Passing along the Love

Love Creek County Park naturalists, from left, Lamanda Hilty, Pat Underwood and Derek Pelc are shown at the 200-acre park on Huckleberry Road in Berrien Center. Underwood will retire from his full-time position July 20 after 35 years. Pelc took over as chief naturalist earlier this year from the retiring Kip Miller, who worked at the park for 37 years, and Hilty started last week as assistant naturalist.

BERRIEN CENTER — There is plenty of love flowing around Berrien County’s Love Creek Park – love of nature.

It’s something that its naturalists, Kip Miller and Pat Underwood, shared with the public and each other for more than 30 years.

And now it’s something they are passing along to their successors, Derek Pelc and Lamanda Hilty, upon their retirements. Miller stepped down as chief naturalist after 37 years earlier this year, and Underwood, who came to the park in 1985, will leave his position as naturalist on July 20.

Pelc, who came to Love Creek about five months ago, took over Miller’s position, and Hilty started last week as assistant naturalist.

The three naturalists, along with Miller, share a lifelong love of the outdoors and animals, and it’s something they want to pass along to park visitors.

“I want to get people outside and get them moving,” said Pelc, a Nebraska native.

Hilty, a Niles native who still resides there, had previous experience at Love Creek as a summer employee. After earning a degree in environmental biology she worked at Fernwood Center and watched another employee conduct a school group and thought “that would be a really cool thing to do.”

She called the position at Love Creek “my dream job,” and she is looking forward to more students coming, starting in the fall.

Underwood was also bit by the naturalist bug early on by watching a colleague share his knowledge with visitors at Yellowstone, where he worked after attending Western Michigan University.

“I thought, I guess I don’t want to be in the fire tower, I want to be with people,” he recalled.

He also worked at Fernwood and became acquainted with Miller, who came to Love Creek in 1983, and was offered a position.

When they started together, the only structure the park had was a picnic pavilion. Part of that was later enclosed for office space, and the remainder was enclosed for educational programs.

That was what they had for 27 years, until the current lodge was built in 2001. Underwood said that up to Kip’s last day they still marveled that they had been gifted this facility.

Berrien County’s park system was equally constrained in those days. There was only Love Creek, Madeline Bertrand and Rocky Gap. The property for Silver Beach was acquired in 1989. The most recent acquisitions have been the Galien River and Paw Paw River parks.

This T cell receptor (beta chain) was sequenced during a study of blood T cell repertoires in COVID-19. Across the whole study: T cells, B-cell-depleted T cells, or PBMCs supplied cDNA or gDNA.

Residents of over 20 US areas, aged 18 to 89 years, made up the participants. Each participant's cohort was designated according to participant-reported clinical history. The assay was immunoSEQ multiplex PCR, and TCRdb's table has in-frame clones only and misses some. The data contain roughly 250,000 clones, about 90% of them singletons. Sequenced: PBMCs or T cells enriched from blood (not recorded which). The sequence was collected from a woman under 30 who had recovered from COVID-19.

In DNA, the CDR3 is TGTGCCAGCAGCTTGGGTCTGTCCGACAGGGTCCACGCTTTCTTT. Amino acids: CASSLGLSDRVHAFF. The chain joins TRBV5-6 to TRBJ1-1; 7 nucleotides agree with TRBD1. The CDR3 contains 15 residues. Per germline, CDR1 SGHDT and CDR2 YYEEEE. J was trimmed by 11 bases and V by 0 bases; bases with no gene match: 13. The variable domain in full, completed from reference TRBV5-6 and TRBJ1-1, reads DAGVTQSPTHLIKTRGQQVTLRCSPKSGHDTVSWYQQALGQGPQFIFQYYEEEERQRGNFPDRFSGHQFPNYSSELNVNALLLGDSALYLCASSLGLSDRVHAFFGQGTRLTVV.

Along the way Love Creek has expanded its boundaries and offerings. They had cross-country skiing when he first started, and have since added mountain bike trails for summer and winter riding, and highly popular dog trails, Underwood said.

Pelc already has expanded the bike offerings through a partnership with Whirlpool Corp. and Outpost Sports for the donation of mountain bikes for rentals.

Love Creek has been expanded with the donation of two parcels of adjacent land. While this provides a buffer along the park’s northern border, Underwood regrets that they were not able to create a similar zone along the southern side.

Underwood and Miller have shared a love of birding, and together helped develop the annual Birdathon competition and fundraiser for area nature centers, which had its 31st gathering last year. The new naturalists said this is a tradition they expect to continue, especially Hilty, who said she enjoys birding with her husband.

Pelc and Hilty said that Kip and Pat did such a great job maintaining the park that there aren’t a lot of improvements that need to be made, and they will be looking at building on the work of their predecessors.

Miller has moved to Colorado. Underwood, a Stevensville resident and Benton Harbor native who later attended Lakeshore schools, will continue part-time at Love Creek, at least until winter. He hopes to focus on such areas as removing invasive plant species from the park.

He also is looking forward to having weekends off and traveling with his wife, Diane.

What advice does he have for the next generation of naturalists?

“Keep being friendly, and keep doing the little things,” Underwood said. He recalled the advice of former county parks director Randy Rood. “He said ‘Click the pen.’ If someone asks for a pen, click it for them so it’s ready to use. It’s something Kip and I always tried to do, to make everyone’s visit as enjoyable as possible. And with these guys, I’ve already seen that.”

Contact: jmatuszak@TheHP.com, 932-0360, Twitter: @HPMatuszak